« Last post by Hts121 on Today at 08:19:12 AM »
I'm not absolutely certain, but I think for years Philadelphia had a law that no building could be higher than City Hall, which of course is at the exact center of downtown.Compared to other similar-sized/similar character cities, Cleveland is on the light side with regard to high rise/near high-rise residential buildings. Quite obviously, the ones we have are mainly bunched in Lakewood's Gold Coast just across the Cleveland border.We sure are. I'm working on a project involving Canada and it always strikes me how many residential high-rises they have in cities smaller than Cleveland. London, Hamilton, Kitchener etc. all have a tremendous number of high-rises.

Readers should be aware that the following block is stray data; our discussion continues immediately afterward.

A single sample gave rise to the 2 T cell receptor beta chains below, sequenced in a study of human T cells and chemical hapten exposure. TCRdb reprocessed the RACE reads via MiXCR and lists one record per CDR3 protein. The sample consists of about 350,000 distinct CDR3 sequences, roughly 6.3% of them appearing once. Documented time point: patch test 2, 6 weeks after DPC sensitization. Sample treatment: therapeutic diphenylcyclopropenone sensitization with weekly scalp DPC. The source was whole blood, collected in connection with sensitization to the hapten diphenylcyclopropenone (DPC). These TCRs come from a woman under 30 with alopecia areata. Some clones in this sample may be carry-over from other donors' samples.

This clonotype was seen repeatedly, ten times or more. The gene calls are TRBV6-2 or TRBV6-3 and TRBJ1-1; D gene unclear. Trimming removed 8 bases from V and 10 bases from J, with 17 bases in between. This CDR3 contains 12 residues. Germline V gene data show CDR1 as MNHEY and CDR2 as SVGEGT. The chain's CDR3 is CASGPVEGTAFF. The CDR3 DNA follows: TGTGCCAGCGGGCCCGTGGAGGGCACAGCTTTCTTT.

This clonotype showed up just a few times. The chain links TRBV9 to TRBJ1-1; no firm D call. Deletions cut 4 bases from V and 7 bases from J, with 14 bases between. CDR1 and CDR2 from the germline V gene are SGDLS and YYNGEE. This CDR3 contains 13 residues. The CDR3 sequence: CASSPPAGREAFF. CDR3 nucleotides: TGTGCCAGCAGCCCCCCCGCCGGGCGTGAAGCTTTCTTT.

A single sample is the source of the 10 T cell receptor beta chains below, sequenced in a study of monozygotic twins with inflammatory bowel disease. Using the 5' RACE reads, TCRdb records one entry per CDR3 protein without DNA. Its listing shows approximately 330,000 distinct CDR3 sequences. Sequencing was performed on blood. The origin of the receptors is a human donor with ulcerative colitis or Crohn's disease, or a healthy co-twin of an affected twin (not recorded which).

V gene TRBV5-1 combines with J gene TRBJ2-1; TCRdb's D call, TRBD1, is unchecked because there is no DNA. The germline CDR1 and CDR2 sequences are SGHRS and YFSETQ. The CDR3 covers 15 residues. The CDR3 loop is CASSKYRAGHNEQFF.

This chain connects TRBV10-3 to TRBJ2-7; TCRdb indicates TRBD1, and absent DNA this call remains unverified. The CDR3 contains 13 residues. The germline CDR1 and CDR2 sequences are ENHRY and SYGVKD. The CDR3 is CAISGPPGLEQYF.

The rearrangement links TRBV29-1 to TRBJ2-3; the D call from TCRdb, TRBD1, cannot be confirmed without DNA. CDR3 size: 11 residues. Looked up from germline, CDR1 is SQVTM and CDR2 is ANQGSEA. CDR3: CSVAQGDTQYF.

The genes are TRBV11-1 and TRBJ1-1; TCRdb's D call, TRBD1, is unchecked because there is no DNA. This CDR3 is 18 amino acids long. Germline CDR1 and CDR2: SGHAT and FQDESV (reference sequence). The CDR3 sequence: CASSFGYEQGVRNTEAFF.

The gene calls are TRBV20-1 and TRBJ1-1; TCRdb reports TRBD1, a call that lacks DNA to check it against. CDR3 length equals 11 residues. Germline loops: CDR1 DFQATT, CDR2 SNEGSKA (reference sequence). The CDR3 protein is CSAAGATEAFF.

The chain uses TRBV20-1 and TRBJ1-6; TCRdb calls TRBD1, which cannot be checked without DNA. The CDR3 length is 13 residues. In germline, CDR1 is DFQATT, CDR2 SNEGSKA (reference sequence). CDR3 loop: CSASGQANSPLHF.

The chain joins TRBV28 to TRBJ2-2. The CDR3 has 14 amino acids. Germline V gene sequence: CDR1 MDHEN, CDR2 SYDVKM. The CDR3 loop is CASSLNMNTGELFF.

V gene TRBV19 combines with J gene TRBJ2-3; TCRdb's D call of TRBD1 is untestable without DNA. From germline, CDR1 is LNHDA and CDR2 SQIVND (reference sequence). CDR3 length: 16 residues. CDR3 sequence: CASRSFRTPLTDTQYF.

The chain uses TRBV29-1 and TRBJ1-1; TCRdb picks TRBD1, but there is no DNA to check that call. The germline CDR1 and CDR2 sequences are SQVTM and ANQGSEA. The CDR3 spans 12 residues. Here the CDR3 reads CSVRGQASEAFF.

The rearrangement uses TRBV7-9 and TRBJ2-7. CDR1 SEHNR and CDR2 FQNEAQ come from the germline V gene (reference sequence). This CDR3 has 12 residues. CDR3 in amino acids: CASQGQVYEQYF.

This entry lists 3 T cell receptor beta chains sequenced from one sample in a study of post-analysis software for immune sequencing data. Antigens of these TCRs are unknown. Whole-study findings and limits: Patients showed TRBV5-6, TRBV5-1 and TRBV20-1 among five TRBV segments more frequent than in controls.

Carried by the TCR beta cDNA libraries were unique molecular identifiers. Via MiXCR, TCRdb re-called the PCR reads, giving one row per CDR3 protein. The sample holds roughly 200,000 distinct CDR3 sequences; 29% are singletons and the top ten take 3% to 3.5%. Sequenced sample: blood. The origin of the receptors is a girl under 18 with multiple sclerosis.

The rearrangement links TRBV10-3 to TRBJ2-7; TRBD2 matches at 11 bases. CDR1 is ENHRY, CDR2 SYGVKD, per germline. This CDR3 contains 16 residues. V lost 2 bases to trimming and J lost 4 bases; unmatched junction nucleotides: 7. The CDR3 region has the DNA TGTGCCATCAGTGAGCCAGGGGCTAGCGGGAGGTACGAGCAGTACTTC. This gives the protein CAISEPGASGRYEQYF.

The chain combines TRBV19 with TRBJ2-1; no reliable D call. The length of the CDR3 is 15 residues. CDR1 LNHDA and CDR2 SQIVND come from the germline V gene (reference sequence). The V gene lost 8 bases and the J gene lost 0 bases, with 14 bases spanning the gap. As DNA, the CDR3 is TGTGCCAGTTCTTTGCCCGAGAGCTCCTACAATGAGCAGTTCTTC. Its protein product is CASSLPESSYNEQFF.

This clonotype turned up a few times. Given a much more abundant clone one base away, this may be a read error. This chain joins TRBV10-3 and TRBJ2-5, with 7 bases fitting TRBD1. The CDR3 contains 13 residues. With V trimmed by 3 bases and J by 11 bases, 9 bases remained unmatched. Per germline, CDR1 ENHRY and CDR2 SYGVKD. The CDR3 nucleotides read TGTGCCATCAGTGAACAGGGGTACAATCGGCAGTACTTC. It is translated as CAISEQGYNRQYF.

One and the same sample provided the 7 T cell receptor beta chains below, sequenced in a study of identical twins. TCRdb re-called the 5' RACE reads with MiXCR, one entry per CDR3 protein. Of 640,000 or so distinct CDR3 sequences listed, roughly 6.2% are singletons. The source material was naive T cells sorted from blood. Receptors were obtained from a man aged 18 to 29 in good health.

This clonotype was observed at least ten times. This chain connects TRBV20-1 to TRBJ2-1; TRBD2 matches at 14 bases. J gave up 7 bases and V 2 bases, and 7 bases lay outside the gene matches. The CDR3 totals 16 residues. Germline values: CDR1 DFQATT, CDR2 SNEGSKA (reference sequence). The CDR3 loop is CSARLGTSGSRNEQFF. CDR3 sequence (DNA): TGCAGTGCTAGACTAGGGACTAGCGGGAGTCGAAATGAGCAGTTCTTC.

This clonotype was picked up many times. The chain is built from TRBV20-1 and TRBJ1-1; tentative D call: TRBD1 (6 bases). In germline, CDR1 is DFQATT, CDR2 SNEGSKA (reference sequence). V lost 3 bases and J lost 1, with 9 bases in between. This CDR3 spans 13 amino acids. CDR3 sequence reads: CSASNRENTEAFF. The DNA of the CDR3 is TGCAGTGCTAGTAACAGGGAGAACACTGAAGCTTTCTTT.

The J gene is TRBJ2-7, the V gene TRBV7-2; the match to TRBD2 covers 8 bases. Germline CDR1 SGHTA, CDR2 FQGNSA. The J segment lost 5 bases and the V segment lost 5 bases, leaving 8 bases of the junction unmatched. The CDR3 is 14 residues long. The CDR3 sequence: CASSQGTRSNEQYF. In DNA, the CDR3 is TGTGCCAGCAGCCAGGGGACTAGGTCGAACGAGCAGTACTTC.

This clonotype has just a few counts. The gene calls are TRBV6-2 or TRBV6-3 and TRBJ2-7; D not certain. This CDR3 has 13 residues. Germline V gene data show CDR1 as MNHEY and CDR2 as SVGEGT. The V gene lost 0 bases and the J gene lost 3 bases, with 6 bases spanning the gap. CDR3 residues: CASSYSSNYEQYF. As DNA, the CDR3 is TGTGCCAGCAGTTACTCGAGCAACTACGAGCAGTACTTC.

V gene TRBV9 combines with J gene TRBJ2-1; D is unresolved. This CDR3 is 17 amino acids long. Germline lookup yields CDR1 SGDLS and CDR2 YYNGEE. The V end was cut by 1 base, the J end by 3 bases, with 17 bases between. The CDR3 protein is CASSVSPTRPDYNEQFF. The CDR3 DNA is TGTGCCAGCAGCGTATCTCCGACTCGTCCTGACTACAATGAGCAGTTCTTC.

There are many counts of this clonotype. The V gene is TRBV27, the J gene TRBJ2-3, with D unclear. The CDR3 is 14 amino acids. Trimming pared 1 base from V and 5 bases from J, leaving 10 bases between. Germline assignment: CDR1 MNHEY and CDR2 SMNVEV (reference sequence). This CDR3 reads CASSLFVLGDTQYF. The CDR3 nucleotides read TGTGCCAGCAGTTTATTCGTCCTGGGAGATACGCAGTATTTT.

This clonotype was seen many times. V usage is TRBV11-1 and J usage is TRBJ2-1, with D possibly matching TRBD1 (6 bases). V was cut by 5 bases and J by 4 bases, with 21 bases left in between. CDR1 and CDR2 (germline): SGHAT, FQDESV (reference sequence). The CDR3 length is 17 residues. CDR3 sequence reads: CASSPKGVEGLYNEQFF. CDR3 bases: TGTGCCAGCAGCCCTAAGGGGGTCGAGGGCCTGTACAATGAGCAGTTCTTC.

Some cities are just more low rise in nature, residentially. Cleveland is one of them... Surprisingly Philadelphia, despite being several times bigger and denser than Cleveland, is another. Only over the last 10-15 years have residential high rises been sprouting up ... almost exclusively in Center City. Before that, rowhouses, twins, brownstones and small apartment buildings were, and still are, the dominant residential housing type. This in a city (proper) of 1.5M.
It wasn't a law, but an honored tradition, that nothing would be built which would block William Penn's view of his woods